NASA Podcasts

What's Up for August?
08.03.10
 
› View Vodcast
 
 
 
What’s Up for August? The Perseid meteor shower.

Hello and welcome. I’m Jane Houston Jones at NASA’s Jet Propulsion Laboratory in Padadena, California.

If you’ve never seen a meteor shower, this month’s Perseids are a perfect introduction.

Plan a summer getaway on Thursday night August 12. You’ll begin to see meteors by about 11 p.m. But the rates increase closer to dawn.

The Perseid meteor shower is named after the constellation Perseus. And the meteors appear to originate near this constellation in the northeast sky.

This year’s meteor shower happens on a moonless night, so you’ll be able to see more of the fast, bright meteors.

Meteor showers are the debris of a passing comet, or sometimes the debris from a fragmented asteroid. Comets originally formed in the cold outer solar system, while most of rocky asteroids formed in the warmer inner solar system between the orbits of Mars and Jupiter.

When a comet nears the sun, its icy surface heats up. This causes clouds of gas, dirt and dust to be released, forming a tail of debris that can stretch for millions of miles. As Earth passes near this dusty tail, some of the particles hit our atmosphere. They burn up and we see the result as meteors.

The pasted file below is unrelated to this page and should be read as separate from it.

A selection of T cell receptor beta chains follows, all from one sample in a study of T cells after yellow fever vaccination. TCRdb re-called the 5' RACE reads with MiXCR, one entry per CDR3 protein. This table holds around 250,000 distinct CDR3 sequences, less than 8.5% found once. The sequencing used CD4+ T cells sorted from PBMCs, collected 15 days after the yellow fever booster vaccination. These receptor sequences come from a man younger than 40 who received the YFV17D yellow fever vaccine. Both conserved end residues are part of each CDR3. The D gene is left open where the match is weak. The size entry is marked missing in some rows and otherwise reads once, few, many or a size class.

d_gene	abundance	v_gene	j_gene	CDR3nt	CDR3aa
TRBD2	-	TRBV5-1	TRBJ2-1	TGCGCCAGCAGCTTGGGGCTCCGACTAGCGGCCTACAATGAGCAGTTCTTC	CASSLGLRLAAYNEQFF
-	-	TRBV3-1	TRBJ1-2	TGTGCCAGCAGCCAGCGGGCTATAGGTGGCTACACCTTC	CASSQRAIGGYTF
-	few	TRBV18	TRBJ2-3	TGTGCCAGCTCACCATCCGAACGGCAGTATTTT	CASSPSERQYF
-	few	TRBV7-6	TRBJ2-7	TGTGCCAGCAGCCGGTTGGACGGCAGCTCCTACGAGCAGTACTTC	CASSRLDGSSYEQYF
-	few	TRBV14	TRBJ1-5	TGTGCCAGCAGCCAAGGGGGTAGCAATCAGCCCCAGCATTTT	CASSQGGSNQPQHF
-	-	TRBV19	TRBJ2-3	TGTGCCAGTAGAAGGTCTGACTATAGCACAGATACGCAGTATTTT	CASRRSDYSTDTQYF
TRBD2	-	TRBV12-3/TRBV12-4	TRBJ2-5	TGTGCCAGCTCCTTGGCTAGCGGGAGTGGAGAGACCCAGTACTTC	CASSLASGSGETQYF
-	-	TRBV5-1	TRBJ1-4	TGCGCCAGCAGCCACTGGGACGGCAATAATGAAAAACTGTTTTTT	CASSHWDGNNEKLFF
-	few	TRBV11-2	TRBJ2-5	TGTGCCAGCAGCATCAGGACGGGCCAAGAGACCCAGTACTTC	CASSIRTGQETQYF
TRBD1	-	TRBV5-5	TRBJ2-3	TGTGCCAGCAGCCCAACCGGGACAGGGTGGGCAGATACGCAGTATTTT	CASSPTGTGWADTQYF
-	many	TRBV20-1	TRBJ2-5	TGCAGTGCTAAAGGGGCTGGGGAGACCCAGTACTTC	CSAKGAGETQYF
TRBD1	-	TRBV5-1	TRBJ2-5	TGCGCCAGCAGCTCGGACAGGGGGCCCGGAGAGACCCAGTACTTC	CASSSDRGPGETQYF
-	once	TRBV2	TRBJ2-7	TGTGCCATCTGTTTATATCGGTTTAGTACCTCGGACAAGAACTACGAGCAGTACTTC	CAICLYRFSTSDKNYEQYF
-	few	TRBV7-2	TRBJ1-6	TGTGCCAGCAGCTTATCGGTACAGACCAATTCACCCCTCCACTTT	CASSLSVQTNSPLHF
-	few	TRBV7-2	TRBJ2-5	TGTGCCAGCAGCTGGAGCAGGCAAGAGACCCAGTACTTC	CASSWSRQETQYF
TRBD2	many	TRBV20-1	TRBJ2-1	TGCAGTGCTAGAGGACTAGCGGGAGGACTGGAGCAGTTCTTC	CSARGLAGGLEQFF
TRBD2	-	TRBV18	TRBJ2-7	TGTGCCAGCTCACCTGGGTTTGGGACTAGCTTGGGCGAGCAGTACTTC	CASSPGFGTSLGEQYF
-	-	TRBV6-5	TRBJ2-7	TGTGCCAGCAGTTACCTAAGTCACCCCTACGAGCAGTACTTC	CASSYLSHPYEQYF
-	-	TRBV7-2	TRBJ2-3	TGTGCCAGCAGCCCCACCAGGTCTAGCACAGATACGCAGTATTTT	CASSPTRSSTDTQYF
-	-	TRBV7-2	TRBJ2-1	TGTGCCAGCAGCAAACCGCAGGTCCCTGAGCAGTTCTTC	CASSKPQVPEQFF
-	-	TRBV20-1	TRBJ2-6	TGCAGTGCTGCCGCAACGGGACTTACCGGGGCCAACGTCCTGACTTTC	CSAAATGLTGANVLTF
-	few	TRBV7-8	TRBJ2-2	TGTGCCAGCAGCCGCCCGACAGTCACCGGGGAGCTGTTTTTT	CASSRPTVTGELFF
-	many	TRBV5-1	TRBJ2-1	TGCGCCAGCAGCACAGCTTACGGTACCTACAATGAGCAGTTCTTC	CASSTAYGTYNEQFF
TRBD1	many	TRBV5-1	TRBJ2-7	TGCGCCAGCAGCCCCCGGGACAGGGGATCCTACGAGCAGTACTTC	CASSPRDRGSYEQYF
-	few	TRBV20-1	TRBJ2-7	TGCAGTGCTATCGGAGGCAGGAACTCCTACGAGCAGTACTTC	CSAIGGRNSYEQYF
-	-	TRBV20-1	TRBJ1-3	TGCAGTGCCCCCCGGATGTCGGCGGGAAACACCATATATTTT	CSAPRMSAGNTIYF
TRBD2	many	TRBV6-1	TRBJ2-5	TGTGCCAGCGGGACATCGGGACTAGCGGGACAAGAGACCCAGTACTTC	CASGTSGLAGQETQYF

NASA generates meteor shower forecasts to prevent potential hazards to spacecraft that are launching and orbiting Earth.

You’ll see some Perseids all month long, before and after midnight. But the best fireworks display will be in the wee hours of Friday morning August 13.

The European Space Agency’s comet mission Rosetta flew by asteroid Lutetia last month and returned beautiful images of this battered world.

Now Rosetta’s on its way to send a lander to a comet.

NASA’s Deep Impact EPOXI spacecraft is on an extended mission to study and search for planets orbiting distant stars. But first, in early November this year, it will fly by Comet Hartley 2.

NASA’s Stardust NExT mission will fly by Comet Tempel 1 in 2011. And the Dawn mission arrives at asteroid Vesta in 2011, and the dwarf planet Ceres in 2015.

Despite that recurring email hoax about Mars being big and bright this month, it appears as a faint, reddish object near brighter Venus and Saturn just at sunset.

Jupiter shines as a brilliant beacon nearly overhead before midnight.

Through a telescope you might be able to see nearby Uranus.

You can learn more about NASA missions at www.nasa.gov

That’s all for this month. I’m Jane Houston Jones.



› View Vodcast